Curiously, when we look at the temptations which Jesus overcame in the wilderness, we find that these are exactly the points where the Pentecostal and Charismatic movement is stumbling and falling. Jesus had been fasting for forty days in the wilderness, when the tempter came to him and said: “If thou be the Son of God, command that these stones be made bread.” (Matthew 4:4). Observe here, that the devil wanted Jesus to prove himself. He developed a test whereby Jesus should prove whether or not he really was the Son of God. “If you really are the Son of God – if you are really baptized with the Holy Spirit – prove it! Manifest your power! Perform a miracle! Use your supernatural abilities for your own gratification!” No doubt Jesus was hungry after being without food for forty days, but He rejected the temptation to use the power of God for the gratification of his own feelings. Instead, He turned to the Word of God and replied, “It is written, Man shall not live by bread alone, but by every word that proceedeth out of the mouth of God.” By contrast, Pentecostals and Charismatics often do the exact opposite. They turn away from the word of God, and use what they believe to be the power of God to gratify their own feelings and emotions. Moreover, just as the devil asked Jesus to prove his divine identity by doing a miracle, so Pentecostals have often asked genuine children of God to prove that they are truly Spirit-filled Christians by speaking in tongues. But is this the standard whereby a Christian man is to be measured? Not according to Jesus. As Christians, we are to measure our lives “by every word that proceedeth out of the mouth of God.”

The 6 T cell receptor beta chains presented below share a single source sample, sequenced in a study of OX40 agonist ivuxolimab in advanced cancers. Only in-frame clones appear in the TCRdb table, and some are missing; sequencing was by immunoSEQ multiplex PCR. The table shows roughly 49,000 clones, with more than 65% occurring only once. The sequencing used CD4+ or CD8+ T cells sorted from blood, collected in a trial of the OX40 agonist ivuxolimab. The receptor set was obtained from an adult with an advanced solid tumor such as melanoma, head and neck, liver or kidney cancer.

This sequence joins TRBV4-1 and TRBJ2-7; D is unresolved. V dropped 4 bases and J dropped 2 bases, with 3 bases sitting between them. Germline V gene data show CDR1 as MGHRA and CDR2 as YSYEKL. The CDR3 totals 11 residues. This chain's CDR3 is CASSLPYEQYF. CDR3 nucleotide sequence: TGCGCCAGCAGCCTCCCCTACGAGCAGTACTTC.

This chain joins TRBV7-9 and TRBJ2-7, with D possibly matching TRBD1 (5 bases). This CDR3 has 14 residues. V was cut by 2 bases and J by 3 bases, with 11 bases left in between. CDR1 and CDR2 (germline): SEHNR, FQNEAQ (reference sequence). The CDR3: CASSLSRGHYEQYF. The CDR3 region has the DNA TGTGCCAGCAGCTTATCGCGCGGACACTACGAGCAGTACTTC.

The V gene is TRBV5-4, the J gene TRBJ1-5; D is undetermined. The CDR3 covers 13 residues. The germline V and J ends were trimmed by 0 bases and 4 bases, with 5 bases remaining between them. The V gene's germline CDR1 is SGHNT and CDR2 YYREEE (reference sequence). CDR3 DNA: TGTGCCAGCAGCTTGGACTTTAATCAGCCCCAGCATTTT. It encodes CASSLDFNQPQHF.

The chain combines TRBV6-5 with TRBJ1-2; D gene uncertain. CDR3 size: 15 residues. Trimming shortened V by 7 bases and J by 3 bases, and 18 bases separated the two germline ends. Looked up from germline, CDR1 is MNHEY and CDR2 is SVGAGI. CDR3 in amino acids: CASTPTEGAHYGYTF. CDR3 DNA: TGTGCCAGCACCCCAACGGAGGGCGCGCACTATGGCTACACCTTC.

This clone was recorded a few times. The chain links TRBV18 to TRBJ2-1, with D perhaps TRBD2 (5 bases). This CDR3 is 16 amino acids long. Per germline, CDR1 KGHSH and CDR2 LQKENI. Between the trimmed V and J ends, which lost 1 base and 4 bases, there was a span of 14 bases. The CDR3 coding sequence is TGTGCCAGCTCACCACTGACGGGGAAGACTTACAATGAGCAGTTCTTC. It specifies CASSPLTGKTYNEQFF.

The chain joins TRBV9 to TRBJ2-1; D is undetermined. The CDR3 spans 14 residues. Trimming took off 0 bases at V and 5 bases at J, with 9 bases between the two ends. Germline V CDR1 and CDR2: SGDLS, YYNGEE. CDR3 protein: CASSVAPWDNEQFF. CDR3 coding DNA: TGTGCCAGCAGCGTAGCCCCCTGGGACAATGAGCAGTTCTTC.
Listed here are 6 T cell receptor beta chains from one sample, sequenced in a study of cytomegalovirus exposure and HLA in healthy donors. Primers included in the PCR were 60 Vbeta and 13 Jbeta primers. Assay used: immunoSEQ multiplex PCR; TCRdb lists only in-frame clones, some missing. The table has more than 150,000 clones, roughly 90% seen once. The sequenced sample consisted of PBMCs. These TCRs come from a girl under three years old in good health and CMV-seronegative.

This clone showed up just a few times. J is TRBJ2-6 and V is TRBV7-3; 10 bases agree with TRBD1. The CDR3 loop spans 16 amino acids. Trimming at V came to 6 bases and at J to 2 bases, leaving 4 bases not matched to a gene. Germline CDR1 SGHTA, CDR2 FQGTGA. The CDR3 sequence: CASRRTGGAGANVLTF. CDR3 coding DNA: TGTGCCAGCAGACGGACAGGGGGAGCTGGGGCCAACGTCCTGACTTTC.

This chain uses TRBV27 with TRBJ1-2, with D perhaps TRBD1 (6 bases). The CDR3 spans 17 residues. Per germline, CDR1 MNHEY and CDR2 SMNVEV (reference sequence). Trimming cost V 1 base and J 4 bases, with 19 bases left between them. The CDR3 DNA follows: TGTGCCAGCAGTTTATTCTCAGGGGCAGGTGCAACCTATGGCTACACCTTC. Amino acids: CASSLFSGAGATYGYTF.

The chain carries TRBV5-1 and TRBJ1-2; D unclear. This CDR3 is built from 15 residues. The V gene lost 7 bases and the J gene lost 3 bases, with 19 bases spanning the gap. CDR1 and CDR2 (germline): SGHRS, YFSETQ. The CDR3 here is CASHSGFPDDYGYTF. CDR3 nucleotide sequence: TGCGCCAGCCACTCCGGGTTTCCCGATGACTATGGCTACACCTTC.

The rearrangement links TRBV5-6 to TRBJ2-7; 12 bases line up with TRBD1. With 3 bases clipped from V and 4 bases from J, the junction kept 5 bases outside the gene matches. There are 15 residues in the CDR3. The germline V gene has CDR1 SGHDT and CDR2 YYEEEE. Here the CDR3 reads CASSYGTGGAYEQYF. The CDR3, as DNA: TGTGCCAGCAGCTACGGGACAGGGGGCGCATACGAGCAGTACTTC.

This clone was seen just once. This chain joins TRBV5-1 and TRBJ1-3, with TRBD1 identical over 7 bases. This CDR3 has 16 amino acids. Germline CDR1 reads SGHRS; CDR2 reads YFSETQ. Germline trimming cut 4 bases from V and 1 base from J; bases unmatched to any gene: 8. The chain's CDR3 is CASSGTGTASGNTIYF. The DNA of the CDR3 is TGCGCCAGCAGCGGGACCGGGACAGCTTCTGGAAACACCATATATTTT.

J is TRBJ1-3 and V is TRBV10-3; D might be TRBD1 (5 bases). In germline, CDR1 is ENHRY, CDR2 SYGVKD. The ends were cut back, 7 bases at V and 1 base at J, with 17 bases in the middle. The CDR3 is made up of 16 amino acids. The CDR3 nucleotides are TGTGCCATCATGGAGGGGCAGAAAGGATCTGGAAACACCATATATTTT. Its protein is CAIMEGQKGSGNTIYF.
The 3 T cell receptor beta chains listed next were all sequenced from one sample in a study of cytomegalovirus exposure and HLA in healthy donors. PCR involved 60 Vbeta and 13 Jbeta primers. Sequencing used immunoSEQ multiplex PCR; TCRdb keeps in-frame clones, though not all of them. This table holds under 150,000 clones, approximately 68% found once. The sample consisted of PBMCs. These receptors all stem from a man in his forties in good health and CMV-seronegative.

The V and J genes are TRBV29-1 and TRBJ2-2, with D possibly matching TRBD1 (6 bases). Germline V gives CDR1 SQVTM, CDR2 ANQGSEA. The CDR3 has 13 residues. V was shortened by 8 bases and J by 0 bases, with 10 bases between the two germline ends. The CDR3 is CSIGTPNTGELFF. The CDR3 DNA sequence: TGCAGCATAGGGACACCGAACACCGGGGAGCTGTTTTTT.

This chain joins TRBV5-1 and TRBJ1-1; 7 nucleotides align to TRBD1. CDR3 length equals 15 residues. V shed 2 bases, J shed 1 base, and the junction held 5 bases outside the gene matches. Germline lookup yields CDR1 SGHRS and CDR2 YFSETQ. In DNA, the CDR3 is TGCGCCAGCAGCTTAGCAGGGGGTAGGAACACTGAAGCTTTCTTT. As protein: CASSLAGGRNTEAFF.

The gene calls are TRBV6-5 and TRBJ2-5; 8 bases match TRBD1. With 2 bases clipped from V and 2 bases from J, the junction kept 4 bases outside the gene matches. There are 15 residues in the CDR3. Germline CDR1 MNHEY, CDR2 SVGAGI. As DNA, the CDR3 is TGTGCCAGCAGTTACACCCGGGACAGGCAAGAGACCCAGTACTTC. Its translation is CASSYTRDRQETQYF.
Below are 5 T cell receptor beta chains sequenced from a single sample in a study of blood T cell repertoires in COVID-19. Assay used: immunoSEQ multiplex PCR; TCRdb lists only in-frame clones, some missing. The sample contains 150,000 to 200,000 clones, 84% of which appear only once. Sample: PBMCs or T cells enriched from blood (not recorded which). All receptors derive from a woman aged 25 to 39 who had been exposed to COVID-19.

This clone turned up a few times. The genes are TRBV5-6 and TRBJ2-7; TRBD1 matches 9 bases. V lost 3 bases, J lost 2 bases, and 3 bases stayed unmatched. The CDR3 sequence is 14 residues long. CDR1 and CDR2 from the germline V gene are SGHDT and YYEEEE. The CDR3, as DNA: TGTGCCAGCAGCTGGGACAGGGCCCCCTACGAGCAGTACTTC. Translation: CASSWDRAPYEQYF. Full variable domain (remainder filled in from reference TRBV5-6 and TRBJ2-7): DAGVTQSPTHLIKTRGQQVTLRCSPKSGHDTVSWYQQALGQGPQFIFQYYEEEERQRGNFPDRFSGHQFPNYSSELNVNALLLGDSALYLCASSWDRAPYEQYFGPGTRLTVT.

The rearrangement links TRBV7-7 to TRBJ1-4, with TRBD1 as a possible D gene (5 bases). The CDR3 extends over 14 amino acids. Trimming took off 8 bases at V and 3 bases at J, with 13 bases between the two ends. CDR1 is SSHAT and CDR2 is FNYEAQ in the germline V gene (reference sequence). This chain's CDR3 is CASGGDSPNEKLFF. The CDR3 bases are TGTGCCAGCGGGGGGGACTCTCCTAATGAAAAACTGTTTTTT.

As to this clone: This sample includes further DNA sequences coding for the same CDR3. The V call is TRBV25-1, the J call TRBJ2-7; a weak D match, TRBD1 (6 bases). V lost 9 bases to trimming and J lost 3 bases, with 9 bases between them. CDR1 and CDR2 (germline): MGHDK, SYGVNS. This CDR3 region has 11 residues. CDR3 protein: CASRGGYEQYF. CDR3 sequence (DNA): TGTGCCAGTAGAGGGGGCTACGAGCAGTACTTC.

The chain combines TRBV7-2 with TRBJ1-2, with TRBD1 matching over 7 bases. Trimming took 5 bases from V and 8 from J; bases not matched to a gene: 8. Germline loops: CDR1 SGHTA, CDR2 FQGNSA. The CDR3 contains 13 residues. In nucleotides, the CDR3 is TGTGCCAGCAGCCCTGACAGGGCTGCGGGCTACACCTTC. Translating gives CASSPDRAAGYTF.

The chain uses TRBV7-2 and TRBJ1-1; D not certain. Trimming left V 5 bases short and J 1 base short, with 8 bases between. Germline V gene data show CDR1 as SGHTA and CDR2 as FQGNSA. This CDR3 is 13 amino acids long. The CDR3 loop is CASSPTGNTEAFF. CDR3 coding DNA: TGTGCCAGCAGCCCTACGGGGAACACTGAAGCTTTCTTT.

Again, the devil led Jesus to a pinnacle of the temple and said to him: “If thou art the Son of God, cast thyself down: for it is written, He shall give his angels charge concerning thee: and in their hands they shall bear thee up, lest at any time thou dash thy foot against a stone.” Now think about this for a moment. Jesus stood at some place on top of the temple, where all the worshippers in the temple court could see him. If Jesus had jumped down from such a height in the sight of all these people and had landed upon the ground without the slightest injury – not even a scratch – no doubt this spectacle would have created a great sensation among the people. So the devil tempted Jesus to make a great display of his supernatural power, as a kind of religious entertainment for the spectators. This act would have made Him famous at once, and no doubt very popular too. But Jesus replied: “It is written again, Thou shalt not tempt the Lord thy God.” Curiously, the Charismatic movement stumbles exactly upon this point. Sensationalism seems to be the name of the game within this movement and the most credulous miracles are advertised far and wide. Everywhere prideful pastors and laymen boast of their great supernatural powers, and endeavour to draw the attention of the multitudes to themselves. Many of them are great story tellers. Bobby Conner of Eagles View Ministries, for example, claims to be engaged in Harry-Potter-like-battles with covens of witches, supposedly shooting bolts of blue fire from his hands, and miraculously throwing these witches through the air. An unhealthy excitement prevails and the Charismatic crowds just love it! While Jesus firmly rejected this kind of spiritual-entertainment-ministry, many Charismatics are lusting after the sensational, ever thirsting for more.